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Russian hacking Group behind Kaseya cyber attack goes offline

MAGGIE MILLER

Websites on the dark web used by a criminal hacking group believed to be behind the recent massive ransomware attack on software company Kaseya went offline Tuesday.

The hacking group, REvil, is believed to be based in Russia, and has been linked by the FBI to the ransomware attack in May on JBS USA, the nation’s largest beef producer. The more recent attack on Kaseya impacted up to 1,500 companies, many of them small businesses.

According to The New York Times, the websites on the dark web used by REvil to negotiate payment with victims and lists of companies it had targeted went dark early on Tuesday morning.

John Hultquist, the vice president of Analysis at cybersecurity group FireEye’s Mandiant Threat Intelligence, confirmed the takedown, saying in a statement provided to The Hill Tuesday that “at the time of analysis all known websites associated with the REvil ransomware RaaS are offline or non-responsive.”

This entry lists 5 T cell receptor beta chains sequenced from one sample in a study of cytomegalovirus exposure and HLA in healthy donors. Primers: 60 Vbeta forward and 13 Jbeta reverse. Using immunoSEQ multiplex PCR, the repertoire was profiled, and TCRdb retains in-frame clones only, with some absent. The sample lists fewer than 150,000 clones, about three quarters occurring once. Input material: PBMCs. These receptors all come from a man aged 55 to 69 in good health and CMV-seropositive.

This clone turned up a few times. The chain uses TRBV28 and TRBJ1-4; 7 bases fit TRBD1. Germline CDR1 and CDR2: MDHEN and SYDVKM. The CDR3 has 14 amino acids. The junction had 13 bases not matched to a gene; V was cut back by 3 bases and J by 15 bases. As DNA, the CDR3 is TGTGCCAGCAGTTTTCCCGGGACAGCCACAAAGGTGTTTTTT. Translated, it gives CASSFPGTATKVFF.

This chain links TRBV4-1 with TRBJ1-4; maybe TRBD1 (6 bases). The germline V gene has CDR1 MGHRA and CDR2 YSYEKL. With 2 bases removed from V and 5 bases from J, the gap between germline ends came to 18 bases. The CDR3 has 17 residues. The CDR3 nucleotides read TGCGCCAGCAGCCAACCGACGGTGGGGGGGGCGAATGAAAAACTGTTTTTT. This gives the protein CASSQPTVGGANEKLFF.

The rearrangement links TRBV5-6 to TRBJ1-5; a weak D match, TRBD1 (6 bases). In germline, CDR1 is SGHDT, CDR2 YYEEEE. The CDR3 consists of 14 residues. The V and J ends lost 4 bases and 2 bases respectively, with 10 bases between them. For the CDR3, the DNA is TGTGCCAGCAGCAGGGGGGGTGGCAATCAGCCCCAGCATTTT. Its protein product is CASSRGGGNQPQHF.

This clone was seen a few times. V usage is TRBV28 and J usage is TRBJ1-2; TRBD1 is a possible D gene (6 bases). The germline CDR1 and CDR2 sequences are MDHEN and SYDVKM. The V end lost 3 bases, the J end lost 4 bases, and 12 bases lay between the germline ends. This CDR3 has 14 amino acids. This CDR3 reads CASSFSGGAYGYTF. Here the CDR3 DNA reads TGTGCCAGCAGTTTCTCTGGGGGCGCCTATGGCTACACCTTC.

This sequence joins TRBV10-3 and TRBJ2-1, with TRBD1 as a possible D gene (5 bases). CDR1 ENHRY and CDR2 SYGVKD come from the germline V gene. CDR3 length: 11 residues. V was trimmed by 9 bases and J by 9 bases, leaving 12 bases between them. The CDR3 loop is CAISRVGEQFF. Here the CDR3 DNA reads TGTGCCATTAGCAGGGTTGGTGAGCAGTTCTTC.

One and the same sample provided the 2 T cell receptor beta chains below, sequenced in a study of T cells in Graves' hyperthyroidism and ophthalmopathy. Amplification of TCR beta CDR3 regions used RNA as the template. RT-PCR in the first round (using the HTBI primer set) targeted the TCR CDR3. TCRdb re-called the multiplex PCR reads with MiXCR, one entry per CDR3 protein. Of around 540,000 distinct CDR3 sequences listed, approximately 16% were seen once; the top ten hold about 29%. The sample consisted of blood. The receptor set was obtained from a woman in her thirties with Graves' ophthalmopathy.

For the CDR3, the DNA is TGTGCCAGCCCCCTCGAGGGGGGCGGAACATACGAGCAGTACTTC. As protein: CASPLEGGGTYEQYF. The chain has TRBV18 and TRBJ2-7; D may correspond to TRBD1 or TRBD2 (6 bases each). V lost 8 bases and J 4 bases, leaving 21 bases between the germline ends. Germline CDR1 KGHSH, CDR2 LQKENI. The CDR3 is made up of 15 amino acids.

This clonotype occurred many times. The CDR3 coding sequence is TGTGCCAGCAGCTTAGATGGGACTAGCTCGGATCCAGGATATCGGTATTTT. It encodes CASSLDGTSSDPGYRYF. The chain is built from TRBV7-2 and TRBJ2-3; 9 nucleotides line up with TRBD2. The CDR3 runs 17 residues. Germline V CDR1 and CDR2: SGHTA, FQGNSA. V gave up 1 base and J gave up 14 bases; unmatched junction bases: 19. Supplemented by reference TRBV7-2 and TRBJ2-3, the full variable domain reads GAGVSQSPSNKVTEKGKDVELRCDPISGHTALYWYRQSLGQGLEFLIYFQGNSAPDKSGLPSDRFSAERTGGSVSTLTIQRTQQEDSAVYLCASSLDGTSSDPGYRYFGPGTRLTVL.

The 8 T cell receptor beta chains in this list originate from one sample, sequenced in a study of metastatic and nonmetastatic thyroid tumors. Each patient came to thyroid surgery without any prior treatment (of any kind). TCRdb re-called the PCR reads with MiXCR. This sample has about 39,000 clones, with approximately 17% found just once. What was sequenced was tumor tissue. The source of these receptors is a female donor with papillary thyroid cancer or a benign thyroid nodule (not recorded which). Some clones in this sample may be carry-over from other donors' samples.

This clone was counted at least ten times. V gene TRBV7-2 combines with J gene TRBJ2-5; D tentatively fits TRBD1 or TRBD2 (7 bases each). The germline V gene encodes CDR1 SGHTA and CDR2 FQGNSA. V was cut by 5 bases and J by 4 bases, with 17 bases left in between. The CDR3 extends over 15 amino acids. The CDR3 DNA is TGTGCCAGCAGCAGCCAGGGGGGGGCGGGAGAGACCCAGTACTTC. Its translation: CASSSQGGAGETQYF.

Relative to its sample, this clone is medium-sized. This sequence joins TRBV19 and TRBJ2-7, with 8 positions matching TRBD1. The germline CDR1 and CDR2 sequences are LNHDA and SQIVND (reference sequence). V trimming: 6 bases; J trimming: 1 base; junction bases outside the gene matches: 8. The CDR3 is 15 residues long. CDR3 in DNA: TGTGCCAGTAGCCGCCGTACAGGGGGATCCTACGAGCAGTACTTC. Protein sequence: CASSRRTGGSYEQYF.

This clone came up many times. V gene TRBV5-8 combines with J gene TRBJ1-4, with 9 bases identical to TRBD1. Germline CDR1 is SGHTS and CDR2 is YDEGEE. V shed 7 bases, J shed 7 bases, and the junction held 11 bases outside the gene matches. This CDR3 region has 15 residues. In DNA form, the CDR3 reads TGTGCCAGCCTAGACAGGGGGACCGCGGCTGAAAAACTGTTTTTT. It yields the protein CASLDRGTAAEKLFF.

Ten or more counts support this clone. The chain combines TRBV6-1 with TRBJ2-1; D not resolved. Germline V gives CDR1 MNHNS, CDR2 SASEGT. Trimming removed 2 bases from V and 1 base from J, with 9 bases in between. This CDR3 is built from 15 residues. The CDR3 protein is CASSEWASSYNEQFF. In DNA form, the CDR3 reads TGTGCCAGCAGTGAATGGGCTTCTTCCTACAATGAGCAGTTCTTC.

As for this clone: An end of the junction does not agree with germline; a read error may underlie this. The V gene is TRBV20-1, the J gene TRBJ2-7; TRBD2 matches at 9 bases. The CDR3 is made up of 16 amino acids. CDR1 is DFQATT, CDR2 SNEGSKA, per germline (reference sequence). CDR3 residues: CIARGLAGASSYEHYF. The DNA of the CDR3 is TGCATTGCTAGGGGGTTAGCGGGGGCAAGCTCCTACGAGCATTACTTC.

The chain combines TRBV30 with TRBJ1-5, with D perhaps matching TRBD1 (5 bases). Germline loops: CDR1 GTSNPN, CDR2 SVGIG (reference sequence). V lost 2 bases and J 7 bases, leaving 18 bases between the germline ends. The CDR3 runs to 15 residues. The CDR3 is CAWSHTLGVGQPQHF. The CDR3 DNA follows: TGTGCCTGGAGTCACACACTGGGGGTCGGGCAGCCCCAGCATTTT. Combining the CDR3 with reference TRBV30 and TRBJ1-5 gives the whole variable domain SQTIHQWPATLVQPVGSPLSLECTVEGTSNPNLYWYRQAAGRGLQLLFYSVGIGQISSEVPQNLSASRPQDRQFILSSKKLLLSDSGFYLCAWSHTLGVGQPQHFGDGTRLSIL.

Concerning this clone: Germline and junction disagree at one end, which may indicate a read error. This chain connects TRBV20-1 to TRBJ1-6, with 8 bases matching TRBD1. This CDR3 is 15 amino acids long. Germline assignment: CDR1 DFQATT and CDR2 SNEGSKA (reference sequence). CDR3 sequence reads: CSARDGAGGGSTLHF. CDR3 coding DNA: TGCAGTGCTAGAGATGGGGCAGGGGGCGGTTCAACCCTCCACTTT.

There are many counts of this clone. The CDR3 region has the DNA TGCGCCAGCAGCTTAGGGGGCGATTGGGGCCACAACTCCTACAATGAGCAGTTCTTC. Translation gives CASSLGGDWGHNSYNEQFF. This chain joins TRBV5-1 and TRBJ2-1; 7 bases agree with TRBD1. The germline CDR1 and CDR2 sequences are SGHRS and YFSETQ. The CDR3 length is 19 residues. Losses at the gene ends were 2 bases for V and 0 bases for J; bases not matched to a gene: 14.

REvil’s darknet (.onion) and clearnet (decoder.re) websites are offline, and although we have no visibility into exactly how their darknet sites have been taken down their clearnet site’s domain has simply ceased resolving to an IP address and its dedicated name servers are still online,” Hultquist said.

The White House has so far not commented on the takedown of the websites.

Deputy press secretary Karine Jean-Pierre told reporters aboard Air Force One on Tuesday “I don’t have anything further to share on that,” when asked about the incident. 

The Hill has reached out to the FBI for comment, and the Cybersecurity and Infrastructure Security Agency (CISA) declined to comment on the takedowns.

 



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